Posted in nonsense

Don’t talk to the police


My days are extremely busy because it is back to school time, I am working on finalizing my final paper for my state and government course on the European Union, getting my little brother ready for college, dealing with a ten year old’s broken leg, a suddenly terrible toddler, annoying tenants and bosses, an additional person to work for at the office, and the rest of the things that make my life interesting.

Like yesterday, I get pulled over by a bully of a copy who slapped me with a $170.00 ticket. Twelve years and never getting a ticket and my record is ruined. Should I blame the cop or my inability to remember to signal two minutes before I change lanes. I was more than fifty feet ahead of the jerk in blue and he insisted I nearly crashed into him. He was trying to start an argument with me. What the heck is wrong with our police when they want to start a fight over a ticket they are going to give you anyway? I just politely answered his questions. Then, he went into interrogation mode. Who was in the car with me? Where was I coming from? Where was I going? I felt like saying, “Dude, my husband doesn’t dare ask these questions.” Instead, I smiled pleasantly, gave very short answers, and told him to have nice evening after he slapped with the ticket. Inside, however, I was raging mad and the incredible hulk was dying to come out. I am also surprised that he did not ask to search my vehicle.

Since being in the legal field, I have learned many wonderful things, but the most important I have learned is to NEVER talk to cops. Think about it: they cannot misconstrue something if you say nothing. The golden rule for dealing with the police: keep your mouth shut. In my very first course in my paralegal program, the instructor gave us the first and best piece of advice: don’t talk to the police. Say as little as possible. Answer yes and no and don’t give out too much information. The simplicity of silence is golden when the cops are around. Point, shake your head and answer yes and no – simple advice. A law student in Michigan posted about a traffic stop experience and it is a must read.

Remember that song from Superbad called Pork and Beef, by the Coup where the police offer is dancing to these lyrics: “Don’t trust the police, no justice no peace, they got me face down in the middle of the street.” Great advice if you ask me.

http://www.youtube.com/v/WclhcfUEDrM&hl=en_US&fs=1?color1=0x3a3a3a&color2=0x999999

http://www.youtube.com/v/ECJ4T2eMLUg&hl=en_US&fs=1

So, tip for the day: Don’t talk to the boys in blue and if you have to, answer yes, no and with very short answers. I always have nightmares of being the mom who gets arrested for not keeping my mouth shut so I keep my mouth shut. I am out a $170.00 because of the police; therefore; I can’t trust anyone who literally robs me.

What are your police mishap stories? Do tell.

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5 thoughts on “Don’t talk to the police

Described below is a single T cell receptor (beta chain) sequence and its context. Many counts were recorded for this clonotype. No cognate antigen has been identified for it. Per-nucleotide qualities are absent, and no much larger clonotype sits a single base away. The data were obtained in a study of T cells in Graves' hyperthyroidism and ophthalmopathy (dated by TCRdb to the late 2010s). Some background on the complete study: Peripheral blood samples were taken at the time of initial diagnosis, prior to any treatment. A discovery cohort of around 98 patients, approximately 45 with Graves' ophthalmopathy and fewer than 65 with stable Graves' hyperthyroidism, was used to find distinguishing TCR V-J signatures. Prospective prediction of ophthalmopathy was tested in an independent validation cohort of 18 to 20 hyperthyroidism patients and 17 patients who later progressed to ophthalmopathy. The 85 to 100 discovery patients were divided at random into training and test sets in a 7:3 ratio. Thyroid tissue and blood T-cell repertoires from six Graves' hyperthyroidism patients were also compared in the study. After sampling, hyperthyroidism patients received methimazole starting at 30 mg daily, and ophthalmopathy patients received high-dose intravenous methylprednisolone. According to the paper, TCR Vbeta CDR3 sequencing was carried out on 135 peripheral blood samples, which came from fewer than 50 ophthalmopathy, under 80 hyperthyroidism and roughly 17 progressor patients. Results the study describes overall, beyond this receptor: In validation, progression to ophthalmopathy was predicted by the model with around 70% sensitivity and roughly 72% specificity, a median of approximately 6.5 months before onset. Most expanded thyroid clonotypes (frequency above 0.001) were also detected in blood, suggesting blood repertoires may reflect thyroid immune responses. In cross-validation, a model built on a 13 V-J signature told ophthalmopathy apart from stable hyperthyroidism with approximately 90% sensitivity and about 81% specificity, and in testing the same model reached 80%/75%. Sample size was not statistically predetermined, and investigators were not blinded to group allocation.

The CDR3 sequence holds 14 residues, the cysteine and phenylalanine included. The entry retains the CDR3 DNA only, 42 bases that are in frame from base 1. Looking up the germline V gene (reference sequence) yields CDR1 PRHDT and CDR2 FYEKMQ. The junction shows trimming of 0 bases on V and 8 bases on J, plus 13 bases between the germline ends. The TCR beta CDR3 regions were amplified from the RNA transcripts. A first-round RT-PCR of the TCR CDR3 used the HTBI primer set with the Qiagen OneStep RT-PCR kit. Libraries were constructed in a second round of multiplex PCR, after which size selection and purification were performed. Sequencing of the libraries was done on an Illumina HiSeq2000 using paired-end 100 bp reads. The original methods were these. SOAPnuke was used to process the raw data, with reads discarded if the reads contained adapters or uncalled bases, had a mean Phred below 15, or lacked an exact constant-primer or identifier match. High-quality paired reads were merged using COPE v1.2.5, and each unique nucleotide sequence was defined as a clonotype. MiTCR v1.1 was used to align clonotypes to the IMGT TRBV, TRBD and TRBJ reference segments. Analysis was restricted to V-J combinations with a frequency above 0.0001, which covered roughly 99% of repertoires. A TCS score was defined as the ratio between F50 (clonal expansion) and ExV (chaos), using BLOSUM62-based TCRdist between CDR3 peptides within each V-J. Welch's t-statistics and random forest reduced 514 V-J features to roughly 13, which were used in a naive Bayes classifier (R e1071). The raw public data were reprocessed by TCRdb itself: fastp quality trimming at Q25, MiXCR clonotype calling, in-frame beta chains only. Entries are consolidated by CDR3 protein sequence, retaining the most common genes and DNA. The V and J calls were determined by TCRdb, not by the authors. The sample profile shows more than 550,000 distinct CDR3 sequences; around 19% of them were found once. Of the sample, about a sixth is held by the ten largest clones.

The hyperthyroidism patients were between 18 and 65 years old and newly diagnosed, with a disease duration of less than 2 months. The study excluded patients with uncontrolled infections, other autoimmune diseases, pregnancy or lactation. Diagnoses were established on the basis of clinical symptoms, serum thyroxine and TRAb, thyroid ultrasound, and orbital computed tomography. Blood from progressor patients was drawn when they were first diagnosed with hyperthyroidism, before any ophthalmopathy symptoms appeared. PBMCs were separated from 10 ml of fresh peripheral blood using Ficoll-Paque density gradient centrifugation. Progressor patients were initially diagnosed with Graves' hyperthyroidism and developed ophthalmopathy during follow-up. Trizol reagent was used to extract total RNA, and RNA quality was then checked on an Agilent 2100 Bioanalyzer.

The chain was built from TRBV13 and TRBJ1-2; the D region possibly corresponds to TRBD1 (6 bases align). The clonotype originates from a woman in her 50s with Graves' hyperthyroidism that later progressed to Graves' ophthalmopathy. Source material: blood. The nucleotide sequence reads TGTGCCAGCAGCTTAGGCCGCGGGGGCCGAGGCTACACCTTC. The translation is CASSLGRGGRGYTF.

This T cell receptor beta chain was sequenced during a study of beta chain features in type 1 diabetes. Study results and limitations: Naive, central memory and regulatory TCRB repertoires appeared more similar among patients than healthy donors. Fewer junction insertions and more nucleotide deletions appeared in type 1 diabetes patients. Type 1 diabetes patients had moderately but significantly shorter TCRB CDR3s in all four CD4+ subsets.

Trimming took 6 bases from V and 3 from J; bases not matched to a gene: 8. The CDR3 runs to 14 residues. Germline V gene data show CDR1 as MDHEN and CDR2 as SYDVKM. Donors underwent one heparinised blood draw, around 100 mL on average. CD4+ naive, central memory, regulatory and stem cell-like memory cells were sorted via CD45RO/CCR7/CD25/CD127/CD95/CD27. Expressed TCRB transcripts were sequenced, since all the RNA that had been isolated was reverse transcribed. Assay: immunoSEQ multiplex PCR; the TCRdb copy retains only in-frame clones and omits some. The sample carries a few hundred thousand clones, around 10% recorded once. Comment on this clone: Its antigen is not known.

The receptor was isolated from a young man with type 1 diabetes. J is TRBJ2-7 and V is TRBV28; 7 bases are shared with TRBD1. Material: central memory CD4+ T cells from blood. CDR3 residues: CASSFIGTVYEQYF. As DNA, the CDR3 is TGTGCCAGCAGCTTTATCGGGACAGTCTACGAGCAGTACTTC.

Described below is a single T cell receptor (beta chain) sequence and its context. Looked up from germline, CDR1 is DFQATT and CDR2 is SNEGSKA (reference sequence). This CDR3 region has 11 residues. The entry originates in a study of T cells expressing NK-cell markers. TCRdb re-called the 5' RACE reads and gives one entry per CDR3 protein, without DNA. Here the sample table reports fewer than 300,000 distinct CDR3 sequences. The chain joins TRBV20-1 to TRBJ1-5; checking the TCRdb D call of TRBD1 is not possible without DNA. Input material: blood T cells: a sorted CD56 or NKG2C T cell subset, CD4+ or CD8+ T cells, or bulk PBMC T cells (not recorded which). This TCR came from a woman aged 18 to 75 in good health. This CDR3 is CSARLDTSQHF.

1. So sorry you had to go through all that, Lana. He searched your car?!? Because you didn't signal a lane change?! Sheesh.I'll remember your good, sound advice. And I hope your weekend will be a peaceful one, with a serene toddler, a son who crutches around and keeps himself productively entertained, a husband who offers help without being asked, pleasant, comfortable weather and little or no pain from FMS or RA. Yes, I'm a total goofball. But I mean every word. Best to you, m'dear.

  2. Our nice, sweet Lana is deep down a no drivin', no room for you, lane changing, rageaholic? By the way, if they had Rageaholics Anonymous, I guess the initials would be RA?Some days you're the bug, some days you're the windshield.Just kidding, sorry you had to run into Super Trooper. Good thing he didn't search your vehicle, what if he would have found a Humira kit with a syringe? He'd probably never believed the RA story would he.

  3. Dee, I think it is the maroon Subaru. Twelve years of a perfect record. Oh well – you win some, you lose some. I won’t lose sleep over it but I hope Officer Super Trooper does. No search Wren but he took his flashlight and was peering in the windows like some weirdo. He was in full interrogation mode. You had me laughing so hard with that second part. I wasn’t sure whose life you were talking about.Terry, I was laughing so hard when I read your comment that my toddler starting laughing too. I felt like the bug on the windshield that day. I am out $170.00 and Super Trooper meets his quota – no fairness there. I leave my Humira in the fridge so no chance of it being in my car. In 2004, I was driving from PA to NYC. I was pulled over at a checkpoint right at the Verrazano Bridge (where NJ and NY meet), and I had a pair of scissors in my glove compartment. I was with my ten year old who was only four at the time. Needless to say, I was out of a pair of scissors and got the interrogation of a lifetime. And the explanation that I used the scissors to clean up the grass and weeds at my Dad’s grave only got me mixed looks. For that reason alone, I don’t trust the police. A mom driving a mom mobile seriously being pulled over at a checkpoint in NYC? What has this world come to?

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